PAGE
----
One size does not fit all.
It’s easy to think that all lawyers approach cases the same way and embark upon litigation when necessary. The reality is that some lawyers have an approach that is more skewed towards negotiations and mediated settlements versus the adversarial litigation process. Within that adversarial litigation process there are also lawyers that are more open to negotiate once litigation has begun.
Not all clients are the same… Not all lawyers are the same and clearly not all judges or mediators approach matters the same way.
Finding the right fit for you is critical in family law, contrary to, for example, using a real estate lawyer to buy or sell your home.
A skillful lawyer takes time at the beginning getting all of the relevant facts and truly understanding the nature of the scenario with your particular family. That lawyer also knows what questions to ask in terms of financial disclosure, both of yourself and those questions to pose to the other side.
The knowledgeable lawyer understands the need for certain evaluations and whether expert evidence is needed to determine an issue. For example, determining the annual income of someone who is self-employed is a difficult process and is not simply based on the income tax return. Self-employed people often write off expenses that are truly not related to the operation of the business and are therefore personal, which needs to be added back into their income and grossed up accordingly because no tax is paid on this amount.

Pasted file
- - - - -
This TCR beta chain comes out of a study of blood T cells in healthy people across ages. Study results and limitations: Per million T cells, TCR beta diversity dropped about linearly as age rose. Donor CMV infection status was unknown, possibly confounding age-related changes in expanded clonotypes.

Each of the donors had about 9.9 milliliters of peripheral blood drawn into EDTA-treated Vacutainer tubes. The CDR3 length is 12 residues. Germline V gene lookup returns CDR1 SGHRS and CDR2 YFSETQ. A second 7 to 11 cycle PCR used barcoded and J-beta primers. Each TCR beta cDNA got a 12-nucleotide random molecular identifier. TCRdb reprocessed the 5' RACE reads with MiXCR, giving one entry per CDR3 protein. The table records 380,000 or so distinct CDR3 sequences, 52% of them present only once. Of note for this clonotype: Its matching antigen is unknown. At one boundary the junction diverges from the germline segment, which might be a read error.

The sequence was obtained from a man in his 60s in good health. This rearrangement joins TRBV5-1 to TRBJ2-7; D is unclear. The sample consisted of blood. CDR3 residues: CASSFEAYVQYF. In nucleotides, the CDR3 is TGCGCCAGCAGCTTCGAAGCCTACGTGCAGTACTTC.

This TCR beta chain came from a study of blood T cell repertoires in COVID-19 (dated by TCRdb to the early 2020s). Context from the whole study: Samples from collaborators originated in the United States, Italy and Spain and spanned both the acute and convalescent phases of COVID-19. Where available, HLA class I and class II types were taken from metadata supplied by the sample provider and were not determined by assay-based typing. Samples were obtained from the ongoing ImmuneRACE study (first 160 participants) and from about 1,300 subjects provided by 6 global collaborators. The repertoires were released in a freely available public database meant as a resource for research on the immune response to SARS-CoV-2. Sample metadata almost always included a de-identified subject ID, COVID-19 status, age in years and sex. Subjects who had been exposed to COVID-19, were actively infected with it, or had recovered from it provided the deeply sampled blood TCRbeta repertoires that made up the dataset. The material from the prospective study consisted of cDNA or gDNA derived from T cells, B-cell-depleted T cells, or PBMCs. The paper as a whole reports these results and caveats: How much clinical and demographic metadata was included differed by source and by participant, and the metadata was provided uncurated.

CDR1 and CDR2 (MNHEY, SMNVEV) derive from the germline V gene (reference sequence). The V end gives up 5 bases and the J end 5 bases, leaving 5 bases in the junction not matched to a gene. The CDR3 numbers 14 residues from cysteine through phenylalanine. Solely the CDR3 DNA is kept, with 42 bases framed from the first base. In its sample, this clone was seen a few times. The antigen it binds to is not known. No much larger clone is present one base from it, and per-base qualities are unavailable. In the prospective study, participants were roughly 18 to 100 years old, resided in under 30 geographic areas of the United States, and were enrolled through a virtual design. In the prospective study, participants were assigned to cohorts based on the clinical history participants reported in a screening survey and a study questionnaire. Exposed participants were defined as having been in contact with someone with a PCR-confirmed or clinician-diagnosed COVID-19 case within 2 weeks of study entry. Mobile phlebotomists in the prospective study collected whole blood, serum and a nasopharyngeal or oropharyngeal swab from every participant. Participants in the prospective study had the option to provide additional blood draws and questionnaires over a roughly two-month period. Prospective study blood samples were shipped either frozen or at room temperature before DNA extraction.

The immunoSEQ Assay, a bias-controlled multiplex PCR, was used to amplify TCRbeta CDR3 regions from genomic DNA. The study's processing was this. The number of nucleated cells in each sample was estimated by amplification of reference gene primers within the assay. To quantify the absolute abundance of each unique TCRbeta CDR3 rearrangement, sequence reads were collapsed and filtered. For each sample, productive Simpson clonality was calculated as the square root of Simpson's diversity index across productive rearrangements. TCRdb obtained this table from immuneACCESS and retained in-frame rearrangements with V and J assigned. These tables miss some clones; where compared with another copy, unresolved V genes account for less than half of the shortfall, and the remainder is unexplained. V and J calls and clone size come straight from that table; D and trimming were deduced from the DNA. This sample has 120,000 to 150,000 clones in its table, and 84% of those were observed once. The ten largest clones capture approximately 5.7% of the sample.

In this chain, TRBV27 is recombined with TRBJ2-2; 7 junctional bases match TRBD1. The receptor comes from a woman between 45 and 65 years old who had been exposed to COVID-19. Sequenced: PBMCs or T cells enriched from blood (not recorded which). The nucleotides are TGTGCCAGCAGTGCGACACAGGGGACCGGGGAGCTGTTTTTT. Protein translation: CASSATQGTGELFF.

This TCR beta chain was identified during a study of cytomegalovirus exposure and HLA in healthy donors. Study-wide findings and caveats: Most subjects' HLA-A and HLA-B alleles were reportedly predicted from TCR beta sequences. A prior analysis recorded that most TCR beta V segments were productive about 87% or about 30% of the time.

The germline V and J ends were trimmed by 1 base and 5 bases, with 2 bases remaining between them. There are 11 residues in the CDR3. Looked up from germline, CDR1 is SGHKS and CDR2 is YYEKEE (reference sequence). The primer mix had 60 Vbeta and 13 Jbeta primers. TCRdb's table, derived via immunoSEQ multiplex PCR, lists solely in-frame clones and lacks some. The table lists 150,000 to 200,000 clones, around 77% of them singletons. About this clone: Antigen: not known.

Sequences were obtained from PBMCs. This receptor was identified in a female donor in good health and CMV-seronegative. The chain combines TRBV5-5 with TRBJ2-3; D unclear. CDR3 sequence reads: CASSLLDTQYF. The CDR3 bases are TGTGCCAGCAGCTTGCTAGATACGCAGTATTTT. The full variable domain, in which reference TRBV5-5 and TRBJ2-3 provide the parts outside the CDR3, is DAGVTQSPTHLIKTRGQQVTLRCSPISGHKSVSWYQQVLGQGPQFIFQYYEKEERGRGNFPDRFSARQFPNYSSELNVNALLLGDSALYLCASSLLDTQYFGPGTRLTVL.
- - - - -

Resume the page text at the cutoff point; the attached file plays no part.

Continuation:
The good lawyer needs to know not only about your finances, assets and liabilities and sources of income, but also about the needs of your children and how to find a solution that is in their best interest which may include protecting them from another spouse.
Any lawyer can write letters and simply listen to you and do as you wish them to do (the cheerleader), but that is not a real lawyer who is going to make a meaningful difference in your case.
There are also small things that are easy to notice when you meet a lawyer, namely:
- Are they on time?
- The appearance of their office and how they communicate with their staff.
- How promptly they get back to you.
- The manner in which they communicate, not only to you but to the other lawyer.
- Finding the right fit is not easy and at times people need to shop around to find the right advocate for them.
- Choose the lawyer who will provide you with a thorough and honest opinion and properly advise you on issues where you as the client may be overreaching.
Finally, it is oftentimes appropriate for you to bring a second set of eyes and ears, particularly to the first few interviews, and that includes either a relative or friend joining you to seek their opinion on the respective lawyer.
This is not a simple exercise and making sure that you have the right fit takes time and effort.
Paul S. Pellman
Paul S. Pelman
Paul has practiced family law for the past 36 years and is the head of our family law department. He has sat as a Dispute Resolution Officer in the Superior Court of Ontario and has served as a member of the Children’s Rights Panel through the Office of the Children’s Lawyer. He is a certified specialist in family law.
Paul’s practice includes not only negotiations and preparation of marriage contracts and separation agreements but litigation, mediation and arbitration. He acts for a variety of individuals, both men and women, and has a special interest in grandparents’ rights.
Paul is extremely involved in his community through Ted Reeve Arena where he operates their house league in the tyke division. Paul has worked in the disabled community for many years.
Paul has always been of the opinion that an effective advocate needs to be a chameleon, being reasonable when the events suggest such, yet dogged and determined when the actions of parties require that level of conduct. He is extremely experienced as an advocate, having appeared in many courts and participated in many trials and appeals. He is a detail-oriented individual who takes client’s concerns seriously.
He is energetic, enthusiastic and always wishing to take on a new challenge.